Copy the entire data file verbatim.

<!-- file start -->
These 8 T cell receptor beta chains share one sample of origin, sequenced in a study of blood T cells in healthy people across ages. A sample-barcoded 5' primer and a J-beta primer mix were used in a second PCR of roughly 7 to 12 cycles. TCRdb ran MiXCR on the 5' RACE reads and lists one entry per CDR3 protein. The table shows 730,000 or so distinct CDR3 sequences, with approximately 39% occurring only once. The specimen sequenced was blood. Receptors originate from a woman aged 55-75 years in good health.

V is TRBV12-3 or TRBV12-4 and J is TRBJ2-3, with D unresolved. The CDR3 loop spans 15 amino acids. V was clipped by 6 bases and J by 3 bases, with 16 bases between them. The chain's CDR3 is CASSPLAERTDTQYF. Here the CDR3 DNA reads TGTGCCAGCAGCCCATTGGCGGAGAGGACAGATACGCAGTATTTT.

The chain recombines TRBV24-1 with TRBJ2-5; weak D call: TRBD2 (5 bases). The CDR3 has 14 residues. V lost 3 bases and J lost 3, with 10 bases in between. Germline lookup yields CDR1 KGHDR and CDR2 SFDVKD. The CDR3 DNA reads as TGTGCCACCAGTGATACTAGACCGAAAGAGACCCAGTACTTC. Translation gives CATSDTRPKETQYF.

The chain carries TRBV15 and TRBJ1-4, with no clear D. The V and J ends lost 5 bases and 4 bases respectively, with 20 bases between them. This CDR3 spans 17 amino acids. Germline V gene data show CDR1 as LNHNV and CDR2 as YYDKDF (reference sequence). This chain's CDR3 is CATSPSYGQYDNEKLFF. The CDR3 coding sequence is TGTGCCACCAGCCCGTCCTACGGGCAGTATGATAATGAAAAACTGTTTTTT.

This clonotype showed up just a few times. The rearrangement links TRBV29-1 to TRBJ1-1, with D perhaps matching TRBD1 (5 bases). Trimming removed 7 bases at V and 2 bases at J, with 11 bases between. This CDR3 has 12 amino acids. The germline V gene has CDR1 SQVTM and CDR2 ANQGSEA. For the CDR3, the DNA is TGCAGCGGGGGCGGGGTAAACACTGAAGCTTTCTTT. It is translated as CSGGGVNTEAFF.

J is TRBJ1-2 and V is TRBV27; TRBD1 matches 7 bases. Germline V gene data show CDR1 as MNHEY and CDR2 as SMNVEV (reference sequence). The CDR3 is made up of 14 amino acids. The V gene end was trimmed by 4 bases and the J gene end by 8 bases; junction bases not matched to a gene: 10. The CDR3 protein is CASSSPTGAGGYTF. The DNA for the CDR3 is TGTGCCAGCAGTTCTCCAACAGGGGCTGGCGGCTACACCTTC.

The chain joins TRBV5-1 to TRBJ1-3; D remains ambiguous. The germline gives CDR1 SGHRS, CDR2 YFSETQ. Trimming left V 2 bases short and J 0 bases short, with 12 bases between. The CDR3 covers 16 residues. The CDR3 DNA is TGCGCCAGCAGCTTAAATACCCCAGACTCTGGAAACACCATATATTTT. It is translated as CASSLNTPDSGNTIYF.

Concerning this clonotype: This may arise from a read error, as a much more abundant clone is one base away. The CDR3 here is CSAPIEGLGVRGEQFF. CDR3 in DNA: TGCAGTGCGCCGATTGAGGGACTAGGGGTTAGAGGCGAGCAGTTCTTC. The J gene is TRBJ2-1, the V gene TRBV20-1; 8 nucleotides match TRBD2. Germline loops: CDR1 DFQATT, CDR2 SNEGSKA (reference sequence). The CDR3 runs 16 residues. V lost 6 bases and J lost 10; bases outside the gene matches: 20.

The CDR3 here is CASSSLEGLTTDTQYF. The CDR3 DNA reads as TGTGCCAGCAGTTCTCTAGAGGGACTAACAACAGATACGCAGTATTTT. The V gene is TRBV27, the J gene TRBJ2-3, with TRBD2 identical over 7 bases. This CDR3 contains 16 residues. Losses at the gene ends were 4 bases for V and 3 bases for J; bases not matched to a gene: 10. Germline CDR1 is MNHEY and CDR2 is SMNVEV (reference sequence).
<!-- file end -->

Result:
These 8 T cell receptor beta chains share one sample of origin, sequenced in a study of blood T cells in healthy people across ages. A sample-barcoded 5' primer and a J-beta primer mix were used in a second PCR of roughly 7 to 12 cycles. TCRdb ran MiXCR on the 5' RACE reads and lists one entry per CDR3 protein. The table shows 730,000 or so distinct CDR3 sequences, with approximately 39% occurring only once. The specimen sequenced was blood. Receptors originate from a woman aged 55-75 years in good health.

V is TRBV12-3 or TRBV12-4 and J is TRBJ2-3, with D unresolved. The CDR3 loop spans 15 amino acids. V was clipped by 6 bases and J by 3 bases, with 16 bases between them. The chain's CDR3 is CASSPLAERTDTQYF. Here the CDR3 DNA reads TGTGCCAGCAGCCCATTGGCGGAGAGGACAGATACGCAGTATTTT.

The chain recombines TRBV24-1 with TRBJ2-5; weak D call: TRBD2 (5 bases). The CDR3 has 14 residues. V lost 3 bases and J lost 3, with 10 bases in between. Germline lookup yields CDR1 KGHDR and CDR2 SFDVKD. The CDR3 DNA reads as TGTGCCACCAGTGATACTAGACCGAAAGAGACCCAGTACTTC. Translation gives CATSDTRPKETQYF.

The chain carries TRBV15 and TRBJ1-4, with no clear D. The V and J ends lost 5 bases and 4 bases respectively, with 20 bases between them. This CDR3 spans 17 amino acids. Germline V gene data show CDR1 as LNHNV and CDR2 as YYDKDF (reference sequence). This chain's CDR3 is CATSPSYGQYDNEKLFF. The CDR3 coding sequence is TGTGCCACCAGCCCGTCCTACGGGCAGTATGATAATGAAAAACTGTTTTTT.

This clonotype showed up just a few times. The rearrangement links TRBV29-1 to TRBJ1-1, with D perhaps matching TRBD1 (5 bases). Trimming removed 7 bases at V and 2 bases at J, with 11 bases between. This CDR3 has 12 amino acids. The germline V gene has CDR1 SQVTM and CDR2 ANQGSEA. For the CDR3, the DNA is TGCAGCGGGGGCGGGGTAAACACTGAAGCTTTCTTT. It is translated as CSGGGVNTEAFF.

J is TRBJ1-2 and V is TRBV27; TRBD1 matches 7 bases. Germline V gene data show CDR1 as MNHEY and CDR2 as SMNVEV (reference sequence). The CDR3 is made up of 14 amino acids. The V gene end was trimmed by 4 bases and the J gene end by 8 bases; junction bases not matched to a gene: 10. The CDR3 protein is CASSSPTGAGGYTF. The DNA for the CDR3 is TGTGCCAGCAGTTCTCCAACAGGGGCTGGCGGCTACACCTTC.

The chain joins TRBV5-1 to TRBJ1-3; D remains ambiguous. The germline gives CDR1 SGHRS, CDR2 YFSETQ. Trimming left V 2 bases short and J 0 bases short, with 12 bases between. The CDR3 covers 16 residues. The CDR3 DNA is TGCGCCAGCAGCTTAAATACCCCAGACTCTGGAAACACCATATATTTT. It is translated as CASSLNTPDSGNTIYF.

Concerning this clonotype: This may arise from a read error, as a much more abundant clone is one base away. The CDR3 here is CSAPIEGLGVRGEQFF. CDR3 in DNA: TGCAGTGCGCCGATTGAGGGACTAGGGGTTAGAGGCGAGCAGTTCTTC. The J gene is TRBJ2-1, the V gene TRBV20-1; 8 nucleotides match TRBD2. Germline loops: CDR1 DFQATT, CDR2 SNEGSKA (reference sequence). The CDR3 runs 16 residues. V lost 6 bases and J lost 10; bases outside the gene matches: 20.

The CDR3 here is CASSSLEGLTTDTQYF. The CDR3 DNA reads as TGTGCCAGCAGTTCTCTAGAGGGACTAACAACAGATACGCAGTATTTT. The V gene is TRBV27, the J gene TRBJ2-3, with TRBD2 identical over 7 bases. This CDR3 contains 16 residues. Losses at the gene ends were 4 bases for V and 3 bases for J; bases not matched to a gene: 10. Germline CDR1 is MNHEY and CDR2 is SMNVEV (reference sequence).